We have seen through Hegel a problem. A problem which is to be pinpointed by Schelling, wrestled with by Novalis, and eventually to be disposed of bit by bit through the work of post-Hegelians of the future who seek to explore a tacit axiology.
To what end? It is a problem which seems to lead us to a sort of theoretical abyss. What is “pure difference” after all?
This is surely an ill-informed question, because clearly pure difference is not. But it is this difficult question which we are called approach, to concern ourselves with matters of “living finally” as it were beyond existence, beyond the being-there of Dasein, etc. To break down the distinction between the Biological and the Symbolic, moving towards a conception of the One life.
The spectres of Derrida and Heidegger are brought forward through the Introduction of Novalis’ Philosophical Writings.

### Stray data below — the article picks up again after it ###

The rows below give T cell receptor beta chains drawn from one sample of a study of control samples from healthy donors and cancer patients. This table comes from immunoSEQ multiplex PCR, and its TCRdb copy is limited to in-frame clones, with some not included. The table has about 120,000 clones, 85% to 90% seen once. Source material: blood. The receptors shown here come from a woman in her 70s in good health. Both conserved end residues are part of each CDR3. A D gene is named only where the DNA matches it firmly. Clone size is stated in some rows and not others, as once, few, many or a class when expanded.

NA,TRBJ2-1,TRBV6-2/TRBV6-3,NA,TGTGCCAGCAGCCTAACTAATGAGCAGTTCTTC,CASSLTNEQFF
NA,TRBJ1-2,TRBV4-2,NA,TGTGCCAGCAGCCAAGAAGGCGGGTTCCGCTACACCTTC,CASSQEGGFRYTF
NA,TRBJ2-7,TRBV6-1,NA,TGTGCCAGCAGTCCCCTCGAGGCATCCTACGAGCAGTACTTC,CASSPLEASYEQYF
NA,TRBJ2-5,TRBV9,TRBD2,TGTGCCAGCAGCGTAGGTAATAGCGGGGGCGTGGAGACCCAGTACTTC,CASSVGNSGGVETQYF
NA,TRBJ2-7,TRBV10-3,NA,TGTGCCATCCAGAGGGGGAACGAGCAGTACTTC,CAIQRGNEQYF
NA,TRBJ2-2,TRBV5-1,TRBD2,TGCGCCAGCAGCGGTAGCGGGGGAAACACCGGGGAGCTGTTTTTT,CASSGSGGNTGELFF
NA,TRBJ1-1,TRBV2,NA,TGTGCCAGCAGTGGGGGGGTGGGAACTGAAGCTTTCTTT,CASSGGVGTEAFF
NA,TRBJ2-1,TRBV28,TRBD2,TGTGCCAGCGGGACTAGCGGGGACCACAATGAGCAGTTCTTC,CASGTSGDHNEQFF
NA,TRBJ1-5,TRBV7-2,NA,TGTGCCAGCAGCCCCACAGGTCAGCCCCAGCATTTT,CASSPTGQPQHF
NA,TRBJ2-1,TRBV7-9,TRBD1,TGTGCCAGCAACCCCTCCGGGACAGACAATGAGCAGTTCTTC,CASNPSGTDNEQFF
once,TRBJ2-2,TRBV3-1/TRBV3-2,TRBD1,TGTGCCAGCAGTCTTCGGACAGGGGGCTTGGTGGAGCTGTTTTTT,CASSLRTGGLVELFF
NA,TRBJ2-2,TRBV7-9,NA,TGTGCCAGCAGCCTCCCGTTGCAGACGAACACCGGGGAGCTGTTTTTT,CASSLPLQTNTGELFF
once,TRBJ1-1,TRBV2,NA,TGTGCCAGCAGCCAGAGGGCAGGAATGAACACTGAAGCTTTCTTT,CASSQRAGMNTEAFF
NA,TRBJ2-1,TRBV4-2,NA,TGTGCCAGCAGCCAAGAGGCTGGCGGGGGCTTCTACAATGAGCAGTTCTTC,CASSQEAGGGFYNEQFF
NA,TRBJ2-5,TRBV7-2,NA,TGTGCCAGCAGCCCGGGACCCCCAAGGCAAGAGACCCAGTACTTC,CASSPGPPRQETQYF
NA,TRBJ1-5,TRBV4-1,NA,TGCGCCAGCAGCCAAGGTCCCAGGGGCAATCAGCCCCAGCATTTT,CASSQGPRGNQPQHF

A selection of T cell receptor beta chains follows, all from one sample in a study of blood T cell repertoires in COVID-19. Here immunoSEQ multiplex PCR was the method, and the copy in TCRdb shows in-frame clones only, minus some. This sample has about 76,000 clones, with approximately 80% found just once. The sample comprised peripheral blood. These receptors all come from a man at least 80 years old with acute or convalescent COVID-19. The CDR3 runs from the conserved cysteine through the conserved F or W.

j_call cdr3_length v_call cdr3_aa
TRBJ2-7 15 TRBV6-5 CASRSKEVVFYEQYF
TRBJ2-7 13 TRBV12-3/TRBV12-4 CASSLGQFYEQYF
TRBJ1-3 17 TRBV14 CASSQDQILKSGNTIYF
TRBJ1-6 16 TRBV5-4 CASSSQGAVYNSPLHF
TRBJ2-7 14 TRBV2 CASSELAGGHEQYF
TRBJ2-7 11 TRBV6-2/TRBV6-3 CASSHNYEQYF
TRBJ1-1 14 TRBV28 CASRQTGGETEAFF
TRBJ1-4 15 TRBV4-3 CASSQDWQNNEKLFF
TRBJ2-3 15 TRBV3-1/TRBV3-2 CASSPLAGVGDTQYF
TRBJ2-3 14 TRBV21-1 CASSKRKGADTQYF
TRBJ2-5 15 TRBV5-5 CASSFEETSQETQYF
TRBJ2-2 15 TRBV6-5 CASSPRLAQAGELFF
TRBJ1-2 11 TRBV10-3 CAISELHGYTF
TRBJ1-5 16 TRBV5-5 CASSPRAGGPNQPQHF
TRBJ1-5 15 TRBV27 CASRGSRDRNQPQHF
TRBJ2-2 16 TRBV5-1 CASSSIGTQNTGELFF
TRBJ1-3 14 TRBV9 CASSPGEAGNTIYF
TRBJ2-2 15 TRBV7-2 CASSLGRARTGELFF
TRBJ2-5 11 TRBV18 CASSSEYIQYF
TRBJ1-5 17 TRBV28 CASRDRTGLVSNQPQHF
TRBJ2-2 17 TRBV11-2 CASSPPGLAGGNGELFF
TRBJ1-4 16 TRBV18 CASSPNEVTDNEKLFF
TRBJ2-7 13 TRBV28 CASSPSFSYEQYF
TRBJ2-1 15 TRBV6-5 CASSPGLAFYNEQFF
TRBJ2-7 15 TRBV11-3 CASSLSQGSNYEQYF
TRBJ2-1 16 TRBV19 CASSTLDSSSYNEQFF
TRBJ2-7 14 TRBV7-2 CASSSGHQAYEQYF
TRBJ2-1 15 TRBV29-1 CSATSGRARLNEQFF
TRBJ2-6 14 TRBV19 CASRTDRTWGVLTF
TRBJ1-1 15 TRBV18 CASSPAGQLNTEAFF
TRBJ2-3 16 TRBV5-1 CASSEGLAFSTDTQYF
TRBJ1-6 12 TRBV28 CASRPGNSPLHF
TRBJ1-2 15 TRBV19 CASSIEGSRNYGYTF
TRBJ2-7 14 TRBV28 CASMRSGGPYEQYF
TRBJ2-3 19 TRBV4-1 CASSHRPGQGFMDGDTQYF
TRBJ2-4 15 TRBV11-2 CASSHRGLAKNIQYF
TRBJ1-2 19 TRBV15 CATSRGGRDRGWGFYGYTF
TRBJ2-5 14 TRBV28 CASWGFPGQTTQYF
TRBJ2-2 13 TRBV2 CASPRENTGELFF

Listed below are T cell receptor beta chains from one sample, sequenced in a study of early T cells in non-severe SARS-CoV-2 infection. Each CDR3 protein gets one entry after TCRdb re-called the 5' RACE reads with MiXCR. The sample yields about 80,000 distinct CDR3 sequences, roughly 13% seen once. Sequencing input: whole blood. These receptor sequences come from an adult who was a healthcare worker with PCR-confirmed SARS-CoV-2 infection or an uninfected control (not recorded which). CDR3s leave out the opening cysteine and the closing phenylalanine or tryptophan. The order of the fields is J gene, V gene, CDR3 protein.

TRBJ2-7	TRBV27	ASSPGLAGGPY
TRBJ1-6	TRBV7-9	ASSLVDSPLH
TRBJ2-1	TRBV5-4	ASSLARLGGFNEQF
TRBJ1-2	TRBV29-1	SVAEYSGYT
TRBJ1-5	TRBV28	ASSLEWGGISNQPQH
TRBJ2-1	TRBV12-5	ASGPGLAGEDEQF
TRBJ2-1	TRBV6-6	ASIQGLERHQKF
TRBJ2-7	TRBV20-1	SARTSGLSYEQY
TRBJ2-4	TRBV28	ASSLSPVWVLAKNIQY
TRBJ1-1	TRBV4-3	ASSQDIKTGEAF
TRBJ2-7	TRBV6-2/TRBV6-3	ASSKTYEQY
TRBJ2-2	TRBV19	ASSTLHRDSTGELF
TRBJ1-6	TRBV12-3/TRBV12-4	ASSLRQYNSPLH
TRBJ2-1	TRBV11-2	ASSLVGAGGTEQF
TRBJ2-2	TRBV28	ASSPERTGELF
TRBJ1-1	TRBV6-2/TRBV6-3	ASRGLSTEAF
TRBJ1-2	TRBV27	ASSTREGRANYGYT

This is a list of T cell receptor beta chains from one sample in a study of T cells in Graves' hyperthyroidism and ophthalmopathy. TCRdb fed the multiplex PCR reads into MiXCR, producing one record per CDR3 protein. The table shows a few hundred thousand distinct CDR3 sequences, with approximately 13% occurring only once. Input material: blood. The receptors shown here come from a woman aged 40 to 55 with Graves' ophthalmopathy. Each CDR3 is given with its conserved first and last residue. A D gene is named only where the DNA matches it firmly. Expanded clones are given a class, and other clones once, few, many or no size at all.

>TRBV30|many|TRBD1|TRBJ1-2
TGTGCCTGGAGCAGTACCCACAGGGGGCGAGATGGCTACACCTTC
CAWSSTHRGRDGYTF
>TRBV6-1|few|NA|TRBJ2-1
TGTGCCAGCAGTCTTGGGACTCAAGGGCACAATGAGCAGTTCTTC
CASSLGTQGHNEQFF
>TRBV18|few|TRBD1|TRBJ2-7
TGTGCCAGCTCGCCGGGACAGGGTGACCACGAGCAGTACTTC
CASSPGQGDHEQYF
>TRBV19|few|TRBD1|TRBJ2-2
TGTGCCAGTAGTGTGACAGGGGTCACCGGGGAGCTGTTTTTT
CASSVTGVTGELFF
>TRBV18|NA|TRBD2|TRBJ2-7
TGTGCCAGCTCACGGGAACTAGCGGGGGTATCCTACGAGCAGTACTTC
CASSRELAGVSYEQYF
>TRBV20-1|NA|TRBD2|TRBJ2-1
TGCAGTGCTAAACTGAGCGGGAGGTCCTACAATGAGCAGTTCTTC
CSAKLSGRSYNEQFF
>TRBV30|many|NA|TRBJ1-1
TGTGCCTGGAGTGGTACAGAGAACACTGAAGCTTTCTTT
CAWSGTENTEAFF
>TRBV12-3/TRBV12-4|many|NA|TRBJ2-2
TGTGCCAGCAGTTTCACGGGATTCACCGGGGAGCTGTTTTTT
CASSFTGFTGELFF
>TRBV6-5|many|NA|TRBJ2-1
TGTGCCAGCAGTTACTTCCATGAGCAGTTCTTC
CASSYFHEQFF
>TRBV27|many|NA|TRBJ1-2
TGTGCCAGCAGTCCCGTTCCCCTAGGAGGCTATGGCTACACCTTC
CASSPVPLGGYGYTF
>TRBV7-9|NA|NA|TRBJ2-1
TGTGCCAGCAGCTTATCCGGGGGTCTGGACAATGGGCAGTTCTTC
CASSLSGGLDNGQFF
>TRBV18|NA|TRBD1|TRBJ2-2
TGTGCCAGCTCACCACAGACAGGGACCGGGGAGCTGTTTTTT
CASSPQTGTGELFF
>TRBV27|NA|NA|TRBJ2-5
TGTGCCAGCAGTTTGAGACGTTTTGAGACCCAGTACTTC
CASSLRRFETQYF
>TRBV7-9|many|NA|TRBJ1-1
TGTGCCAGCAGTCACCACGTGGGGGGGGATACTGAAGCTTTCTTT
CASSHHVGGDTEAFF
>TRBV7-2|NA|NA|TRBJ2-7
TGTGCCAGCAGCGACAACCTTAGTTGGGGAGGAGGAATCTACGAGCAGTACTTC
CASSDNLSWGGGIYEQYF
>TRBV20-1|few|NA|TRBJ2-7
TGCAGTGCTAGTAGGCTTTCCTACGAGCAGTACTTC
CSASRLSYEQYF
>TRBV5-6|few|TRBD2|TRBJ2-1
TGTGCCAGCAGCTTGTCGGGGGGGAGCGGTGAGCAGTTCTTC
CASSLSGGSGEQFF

Margaret Stoljar writes on page two:
It is clear that these remarks are to be understood with a Nietzschean back-drop for reasons which I hope to make evident. What is at stake here is a concept of “form of life” which is undifferentiated in the One.
It is no wonder that Derrida never learned “to live finally” (see .pdf here), as he never was able to escape conceptions of (categorical) violence in the Symbolic as understood in seminal texts such as Violence and Metaphysics. More in-depth consideration of this is surely to come, but it suffices for my purposes now to note that neither Derrida nor Heidegger can, given their understandings of biology, arrive at any conception of the Biological, and thus of Non-violence.